UK agrees new package of measures with France to tackle illegal migration
Measures include a new detention centre to be established in France
The UK Prime Minister Rishi Sunak agreed a new package of measures with French President Emmanuel Macron on 10 March to target illegal migration and prevent illegal Channel crossings.
According to a press release from the Prime Minister’s Office, the UK will contribute to the funding of a new detention centre in France, which will increase French detention capacity and boost the country’s ability to cope with the level of people trafficking across the Channel. The UK will also contribute to the funding for a doubling of personnel to be deployed in northern France to prevent small boat crossings.
The two countries have also agreed on the need for a new permanent mobile policing unit in France to target small boats, and the deployment of technologies to aid efforts to combat border crossings such as drones and aircraft, as well as increased intelligence sharing between the UK and France to combat illegal migration routes. A new 24/7 zonal coordination centre, with permanent UK liaison officers, will oversee the new measures in France, bringing together all the relevant French law enforcement partners to coordinate the response to illegal migration.
UK Prime Minister, Rishi Sunak, said: “I have made it one of my five priorities to stop the boats. We are delivering on that priority to stop people coming to the UK illegally. Last year I agreed the largest ever small boats deal with France to increase UK-funded patrols by 40 per cent. This week I announced measures to ensure nobody who enters the UK illegally can remain here. We don’t need to manage this problem, we need to break it. And today, we have gone further than ever before to put an end to this disgusting trade in human life. Working together, the UK and France will ensure that nobody can exploit our systems with impunity.”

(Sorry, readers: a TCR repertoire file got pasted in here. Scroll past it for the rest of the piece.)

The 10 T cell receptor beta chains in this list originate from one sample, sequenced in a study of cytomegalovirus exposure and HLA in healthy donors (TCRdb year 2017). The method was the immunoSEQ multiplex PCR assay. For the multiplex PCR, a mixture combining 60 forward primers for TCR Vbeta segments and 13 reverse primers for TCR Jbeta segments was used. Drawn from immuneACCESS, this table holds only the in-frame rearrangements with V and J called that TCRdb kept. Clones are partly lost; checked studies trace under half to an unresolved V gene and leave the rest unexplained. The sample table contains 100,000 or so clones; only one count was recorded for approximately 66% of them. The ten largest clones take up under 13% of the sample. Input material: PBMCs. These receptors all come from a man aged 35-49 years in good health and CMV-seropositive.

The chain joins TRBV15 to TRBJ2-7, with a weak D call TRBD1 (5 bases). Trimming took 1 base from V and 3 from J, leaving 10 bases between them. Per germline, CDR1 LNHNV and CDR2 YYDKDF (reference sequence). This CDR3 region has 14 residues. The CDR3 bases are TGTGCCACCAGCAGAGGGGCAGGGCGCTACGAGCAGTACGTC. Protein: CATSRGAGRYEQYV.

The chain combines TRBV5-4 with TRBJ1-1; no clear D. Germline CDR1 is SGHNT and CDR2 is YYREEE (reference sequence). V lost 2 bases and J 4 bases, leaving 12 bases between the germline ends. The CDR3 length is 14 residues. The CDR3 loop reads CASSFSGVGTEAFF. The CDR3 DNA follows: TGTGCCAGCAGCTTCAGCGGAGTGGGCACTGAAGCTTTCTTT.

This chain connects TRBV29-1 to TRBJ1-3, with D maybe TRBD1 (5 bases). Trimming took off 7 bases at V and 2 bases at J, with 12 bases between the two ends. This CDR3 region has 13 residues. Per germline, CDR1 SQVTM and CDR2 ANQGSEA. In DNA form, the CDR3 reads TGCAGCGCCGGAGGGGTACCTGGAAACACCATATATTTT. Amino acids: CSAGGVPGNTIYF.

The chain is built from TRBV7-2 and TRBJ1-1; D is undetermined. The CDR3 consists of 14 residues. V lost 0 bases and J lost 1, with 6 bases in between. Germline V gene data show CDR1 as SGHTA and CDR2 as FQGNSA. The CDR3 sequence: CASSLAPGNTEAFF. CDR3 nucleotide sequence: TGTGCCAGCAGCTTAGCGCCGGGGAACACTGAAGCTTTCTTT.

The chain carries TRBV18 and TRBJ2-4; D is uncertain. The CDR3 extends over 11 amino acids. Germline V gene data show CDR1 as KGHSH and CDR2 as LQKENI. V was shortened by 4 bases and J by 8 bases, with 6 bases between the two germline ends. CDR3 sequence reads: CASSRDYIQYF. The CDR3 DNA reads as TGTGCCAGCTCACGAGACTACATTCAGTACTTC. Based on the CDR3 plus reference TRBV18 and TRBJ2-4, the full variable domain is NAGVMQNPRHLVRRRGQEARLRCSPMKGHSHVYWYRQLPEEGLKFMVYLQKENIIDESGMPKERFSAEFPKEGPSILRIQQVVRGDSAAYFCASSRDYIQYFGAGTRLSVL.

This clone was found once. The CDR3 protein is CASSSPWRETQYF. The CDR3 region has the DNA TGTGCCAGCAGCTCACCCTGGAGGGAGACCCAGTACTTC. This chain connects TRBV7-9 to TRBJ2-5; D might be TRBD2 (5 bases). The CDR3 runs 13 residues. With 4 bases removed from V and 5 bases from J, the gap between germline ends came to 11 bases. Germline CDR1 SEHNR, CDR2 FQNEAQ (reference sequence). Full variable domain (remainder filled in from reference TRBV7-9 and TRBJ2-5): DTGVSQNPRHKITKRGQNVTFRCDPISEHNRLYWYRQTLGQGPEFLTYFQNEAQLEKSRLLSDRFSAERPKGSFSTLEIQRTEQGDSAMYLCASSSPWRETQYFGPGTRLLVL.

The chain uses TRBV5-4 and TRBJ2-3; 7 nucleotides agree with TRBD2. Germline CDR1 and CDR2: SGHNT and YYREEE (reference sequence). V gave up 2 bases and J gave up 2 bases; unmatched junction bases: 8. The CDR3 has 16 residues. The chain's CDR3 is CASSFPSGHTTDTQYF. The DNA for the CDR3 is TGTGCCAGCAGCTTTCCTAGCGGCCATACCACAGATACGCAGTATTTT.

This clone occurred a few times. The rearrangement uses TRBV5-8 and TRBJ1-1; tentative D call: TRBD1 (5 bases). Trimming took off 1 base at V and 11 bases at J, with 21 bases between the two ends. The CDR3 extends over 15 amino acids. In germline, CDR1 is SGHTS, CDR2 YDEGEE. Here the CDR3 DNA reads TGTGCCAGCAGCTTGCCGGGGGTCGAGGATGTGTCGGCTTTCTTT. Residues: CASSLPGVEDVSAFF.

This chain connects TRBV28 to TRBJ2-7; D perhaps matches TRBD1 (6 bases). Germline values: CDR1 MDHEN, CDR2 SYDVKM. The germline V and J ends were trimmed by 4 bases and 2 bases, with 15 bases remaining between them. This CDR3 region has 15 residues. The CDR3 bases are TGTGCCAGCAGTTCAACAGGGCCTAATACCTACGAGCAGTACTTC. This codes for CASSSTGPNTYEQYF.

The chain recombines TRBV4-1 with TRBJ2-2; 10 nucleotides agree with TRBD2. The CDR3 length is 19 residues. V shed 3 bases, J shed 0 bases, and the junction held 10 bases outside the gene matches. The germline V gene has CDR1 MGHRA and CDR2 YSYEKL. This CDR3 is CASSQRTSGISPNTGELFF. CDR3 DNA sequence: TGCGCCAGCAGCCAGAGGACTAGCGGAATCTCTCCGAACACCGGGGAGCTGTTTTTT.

The new package of measures follows the UK government’s introduction of an Illegal Migration Bill on 7 March, to combat illegal entry as a route to asylum in the UK.
The Law Society of England and Wales has published another statement calling for the UK government to reconsider its approach to refugees and asylum, ahead of the second reading of the Illegal Migration Bill on 13 March. President of the Law Society of England and Wales, Lubna Shuja, expressed concern that, “there is a high chance this bill may not comply with international and domestic law. It could lead to the British state violating fundamental rights such as the right to life, to be protected from torture, trafficking and slavery, to liberty, to fair trial.”